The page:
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The set of all quantum states is the Hilbert space, not the phase space. So one cannot conclude that it has a higher entropy.Coming back to my original question, because of ##\delta p## and ##\delta q##, a quantum system's phase space should be bigger than that of a classical system--so does it have a higher entropy?

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We agreed that the thermal entropy is related to the phase space only.A quantum system is not without a phase space--so I am asking if a quantum system occupies a bigger phase space and has a higher thermal entropy?The set of all quantum states is the Hilbert space, not the phase space. So one cannot conclude that it has a higher entropy.

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I didn't say that I agree with that. But I didn't explicitly complain about your statement because it didn't seem essential at that time.We agreed that the thermal entropy is related to the phase space only.

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Logically correct, but it doesn't answer my question.I didn't say that I agree with that. But I didn't explicitly complain about your statement because it didn't seem essential at that time.

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As far as I know, there is no simple general answer. Quantum entropy is sometimes bigger and sometimes smaller than its classical counterpart.Logically correct, but it doesn't answer my question.

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The von Neumann entropy refers to state of a quantum system. So the correct question to ask is what's the Neumann entropy for a given state of a qubit. A qubit is a system with a two-dimensional Hilbert space of states. The most general state is given by a statistical operator, and we can work in a given basis (e.g., if we consider the spin of a spin-1/2 particle the standard eigenbasis ##|+1/2 \rangle, \quad -1/2,\rangle## of the operator ##\hat{\sigma}_3##). The statistical operator is given as a positive semidefinite hermitean matrix ##\rho_{ij}## with trace 1, and the entropy is defined asJust a question--what is the von Neumann entropy of a qubit?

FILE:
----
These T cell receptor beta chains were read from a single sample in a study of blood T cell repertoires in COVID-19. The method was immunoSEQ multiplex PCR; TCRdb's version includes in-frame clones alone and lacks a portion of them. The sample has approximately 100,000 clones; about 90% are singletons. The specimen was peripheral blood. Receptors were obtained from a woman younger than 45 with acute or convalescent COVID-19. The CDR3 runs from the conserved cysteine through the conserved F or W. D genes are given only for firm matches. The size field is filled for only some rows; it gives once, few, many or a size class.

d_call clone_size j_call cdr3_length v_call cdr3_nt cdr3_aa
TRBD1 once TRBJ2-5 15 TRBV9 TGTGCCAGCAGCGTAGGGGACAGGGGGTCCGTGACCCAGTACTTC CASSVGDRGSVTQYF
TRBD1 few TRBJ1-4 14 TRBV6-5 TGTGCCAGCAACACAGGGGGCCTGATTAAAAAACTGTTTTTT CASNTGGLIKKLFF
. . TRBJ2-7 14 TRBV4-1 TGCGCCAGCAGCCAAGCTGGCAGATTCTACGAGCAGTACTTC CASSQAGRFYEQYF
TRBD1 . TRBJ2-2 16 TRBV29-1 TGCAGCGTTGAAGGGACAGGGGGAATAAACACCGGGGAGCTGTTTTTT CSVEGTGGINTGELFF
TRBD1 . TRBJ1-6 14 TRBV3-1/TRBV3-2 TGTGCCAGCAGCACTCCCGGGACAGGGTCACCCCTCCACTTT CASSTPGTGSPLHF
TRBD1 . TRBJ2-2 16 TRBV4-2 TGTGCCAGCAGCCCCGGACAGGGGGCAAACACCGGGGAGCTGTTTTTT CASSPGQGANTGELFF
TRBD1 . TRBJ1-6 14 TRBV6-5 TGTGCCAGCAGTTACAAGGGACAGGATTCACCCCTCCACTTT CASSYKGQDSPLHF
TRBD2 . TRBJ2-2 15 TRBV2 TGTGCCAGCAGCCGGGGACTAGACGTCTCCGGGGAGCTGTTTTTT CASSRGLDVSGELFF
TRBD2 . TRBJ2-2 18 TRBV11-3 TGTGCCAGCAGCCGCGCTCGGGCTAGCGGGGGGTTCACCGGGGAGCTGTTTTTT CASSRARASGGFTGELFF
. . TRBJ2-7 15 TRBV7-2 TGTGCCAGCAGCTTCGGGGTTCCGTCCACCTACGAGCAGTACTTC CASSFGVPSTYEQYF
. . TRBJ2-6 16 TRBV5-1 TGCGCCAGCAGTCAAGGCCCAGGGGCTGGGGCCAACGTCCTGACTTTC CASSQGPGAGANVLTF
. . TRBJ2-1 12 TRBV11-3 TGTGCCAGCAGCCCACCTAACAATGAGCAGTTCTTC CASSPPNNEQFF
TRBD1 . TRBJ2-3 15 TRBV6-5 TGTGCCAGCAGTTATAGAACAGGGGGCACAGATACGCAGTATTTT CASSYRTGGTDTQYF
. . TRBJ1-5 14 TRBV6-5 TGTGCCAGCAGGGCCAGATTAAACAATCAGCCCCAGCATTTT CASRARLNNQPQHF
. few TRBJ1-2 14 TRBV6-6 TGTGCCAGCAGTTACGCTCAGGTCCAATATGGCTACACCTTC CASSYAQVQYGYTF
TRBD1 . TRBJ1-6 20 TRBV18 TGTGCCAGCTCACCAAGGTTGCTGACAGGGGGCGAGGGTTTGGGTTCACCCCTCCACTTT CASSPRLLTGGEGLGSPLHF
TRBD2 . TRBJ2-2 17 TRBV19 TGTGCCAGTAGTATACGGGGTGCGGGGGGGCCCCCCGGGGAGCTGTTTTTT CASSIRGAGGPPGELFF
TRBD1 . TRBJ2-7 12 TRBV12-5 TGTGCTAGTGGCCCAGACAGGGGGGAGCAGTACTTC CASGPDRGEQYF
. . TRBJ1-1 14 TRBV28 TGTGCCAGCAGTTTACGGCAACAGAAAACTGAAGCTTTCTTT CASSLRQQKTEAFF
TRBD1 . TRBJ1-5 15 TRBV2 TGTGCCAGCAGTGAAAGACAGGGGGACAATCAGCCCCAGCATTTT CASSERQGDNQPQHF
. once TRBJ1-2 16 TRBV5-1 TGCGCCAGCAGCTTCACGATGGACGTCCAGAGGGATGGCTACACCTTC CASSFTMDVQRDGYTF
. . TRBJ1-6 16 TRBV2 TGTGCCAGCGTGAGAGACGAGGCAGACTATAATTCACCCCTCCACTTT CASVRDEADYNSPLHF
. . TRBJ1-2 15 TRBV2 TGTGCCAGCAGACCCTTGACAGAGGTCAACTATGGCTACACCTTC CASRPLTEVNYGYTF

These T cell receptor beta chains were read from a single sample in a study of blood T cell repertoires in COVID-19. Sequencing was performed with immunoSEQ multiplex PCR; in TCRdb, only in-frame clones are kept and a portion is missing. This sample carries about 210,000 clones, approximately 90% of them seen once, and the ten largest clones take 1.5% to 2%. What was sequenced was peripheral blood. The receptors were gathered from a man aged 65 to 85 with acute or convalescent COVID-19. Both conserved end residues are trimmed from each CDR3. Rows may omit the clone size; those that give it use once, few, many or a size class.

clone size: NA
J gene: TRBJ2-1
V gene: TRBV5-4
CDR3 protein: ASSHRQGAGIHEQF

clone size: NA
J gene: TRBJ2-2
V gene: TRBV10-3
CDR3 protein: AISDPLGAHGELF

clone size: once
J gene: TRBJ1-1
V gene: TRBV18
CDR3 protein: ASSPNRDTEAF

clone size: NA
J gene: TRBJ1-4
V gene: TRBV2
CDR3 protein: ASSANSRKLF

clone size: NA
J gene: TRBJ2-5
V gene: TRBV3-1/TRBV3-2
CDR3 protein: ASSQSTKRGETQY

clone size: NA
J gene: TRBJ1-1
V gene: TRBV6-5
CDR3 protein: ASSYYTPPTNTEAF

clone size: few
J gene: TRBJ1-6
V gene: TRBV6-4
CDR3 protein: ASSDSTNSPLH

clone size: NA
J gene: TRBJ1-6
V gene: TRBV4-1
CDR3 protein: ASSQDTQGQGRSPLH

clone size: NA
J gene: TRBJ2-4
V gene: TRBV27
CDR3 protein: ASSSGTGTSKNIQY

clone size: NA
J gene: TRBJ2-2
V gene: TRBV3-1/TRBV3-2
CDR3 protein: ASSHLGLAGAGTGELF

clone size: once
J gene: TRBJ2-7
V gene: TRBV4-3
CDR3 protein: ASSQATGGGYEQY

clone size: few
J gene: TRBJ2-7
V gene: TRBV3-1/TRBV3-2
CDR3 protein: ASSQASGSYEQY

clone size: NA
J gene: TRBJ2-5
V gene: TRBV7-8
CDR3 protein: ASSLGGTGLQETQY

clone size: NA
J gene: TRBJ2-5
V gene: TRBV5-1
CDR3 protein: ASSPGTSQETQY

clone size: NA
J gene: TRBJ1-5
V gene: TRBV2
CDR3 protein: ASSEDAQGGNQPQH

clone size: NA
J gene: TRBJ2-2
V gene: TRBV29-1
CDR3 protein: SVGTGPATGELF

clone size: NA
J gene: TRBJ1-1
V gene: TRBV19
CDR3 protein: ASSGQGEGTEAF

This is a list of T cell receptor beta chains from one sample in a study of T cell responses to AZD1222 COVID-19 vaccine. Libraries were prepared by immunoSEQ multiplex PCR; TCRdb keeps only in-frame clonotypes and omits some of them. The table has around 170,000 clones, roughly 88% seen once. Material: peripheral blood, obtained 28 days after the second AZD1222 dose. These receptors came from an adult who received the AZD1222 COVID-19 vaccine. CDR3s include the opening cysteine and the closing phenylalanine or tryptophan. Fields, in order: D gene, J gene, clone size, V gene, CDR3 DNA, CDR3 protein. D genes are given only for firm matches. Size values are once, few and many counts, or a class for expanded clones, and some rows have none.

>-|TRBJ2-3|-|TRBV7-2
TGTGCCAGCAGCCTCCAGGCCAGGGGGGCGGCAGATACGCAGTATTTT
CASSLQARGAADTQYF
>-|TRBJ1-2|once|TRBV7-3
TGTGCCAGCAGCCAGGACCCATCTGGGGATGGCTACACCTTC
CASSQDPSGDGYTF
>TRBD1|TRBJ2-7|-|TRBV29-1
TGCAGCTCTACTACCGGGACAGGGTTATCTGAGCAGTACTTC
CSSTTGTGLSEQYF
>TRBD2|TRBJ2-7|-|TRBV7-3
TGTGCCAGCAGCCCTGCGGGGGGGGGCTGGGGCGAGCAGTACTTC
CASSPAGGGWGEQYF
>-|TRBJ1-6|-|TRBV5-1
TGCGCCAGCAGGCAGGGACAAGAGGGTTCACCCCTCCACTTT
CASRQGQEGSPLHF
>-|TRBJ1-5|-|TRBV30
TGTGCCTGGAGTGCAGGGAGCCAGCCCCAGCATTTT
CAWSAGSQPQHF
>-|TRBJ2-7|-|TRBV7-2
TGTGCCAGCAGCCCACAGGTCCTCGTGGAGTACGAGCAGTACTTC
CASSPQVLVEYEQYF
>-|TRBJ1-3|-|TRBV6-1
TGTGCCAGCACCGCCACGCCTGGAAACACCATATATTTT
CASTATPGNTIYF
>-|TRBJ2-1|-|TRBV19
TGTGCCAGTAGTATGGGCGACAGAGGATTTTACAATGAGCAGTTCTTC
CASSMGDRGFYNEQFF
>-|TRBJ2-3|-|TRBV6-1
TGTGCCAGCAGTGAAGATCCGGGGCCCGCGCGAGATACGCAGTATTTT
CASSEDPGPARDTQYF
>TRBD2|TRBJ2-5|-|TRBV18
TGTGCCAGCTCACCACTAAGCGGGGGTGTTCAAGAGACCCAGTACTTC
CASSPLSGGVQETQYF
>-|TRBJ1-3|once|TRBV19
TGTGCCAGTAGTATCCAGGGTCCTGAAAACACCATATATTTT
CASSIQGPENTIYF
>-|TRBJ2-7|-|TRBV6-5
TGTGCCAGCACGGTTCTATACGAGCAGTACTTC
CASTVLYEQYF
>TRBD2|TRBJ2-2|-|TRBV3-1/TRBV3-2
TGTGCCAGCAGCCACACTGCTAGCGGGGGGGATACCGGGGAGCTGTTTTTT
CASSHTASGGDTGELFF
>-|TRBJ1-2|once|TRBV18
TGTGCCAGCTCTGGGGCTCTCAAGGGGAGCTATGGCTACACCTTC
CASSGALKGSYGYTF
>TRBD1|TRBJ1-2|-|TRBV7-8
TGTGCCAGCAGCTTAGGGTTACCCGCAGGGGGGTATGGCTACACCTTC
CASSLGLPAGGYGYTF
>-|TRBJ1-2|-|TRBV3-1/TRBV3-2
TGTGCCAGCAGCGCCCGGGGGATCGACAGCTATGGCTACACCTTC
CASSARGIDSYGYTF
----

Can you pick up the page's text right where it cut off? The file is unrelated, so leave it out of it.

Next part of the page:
$$S=-k_{\text{B}} \mathrm{Tr} \hat{\rho} \ln \hat{\rho}.$$

Now you can always diagonalize the matrix representing the statistical operator, then it's juse given by the corresponding matrix elements ##\rho_{ij}'=\mathrm{diag}(p,1-p)##, and the (basis independent!) entropy is given by

$$S=-k_{\text{B}} [p ln p + (1-p) \ln(1-p)].$$

Of course ##p \in [0,1]## and by definition for ##p=0## or ##p=1## you have to interpret ##x \ln x## for ##x \rightarrow 0## to be ##0##.

You can prove that you have maximal information about the system if and only ##p=0## or ##p=1##, i.e., if the qubit is prepared in a pure state. The entropy becomes maximal for ##p=1/2##, as is expected for thermal equilibrium.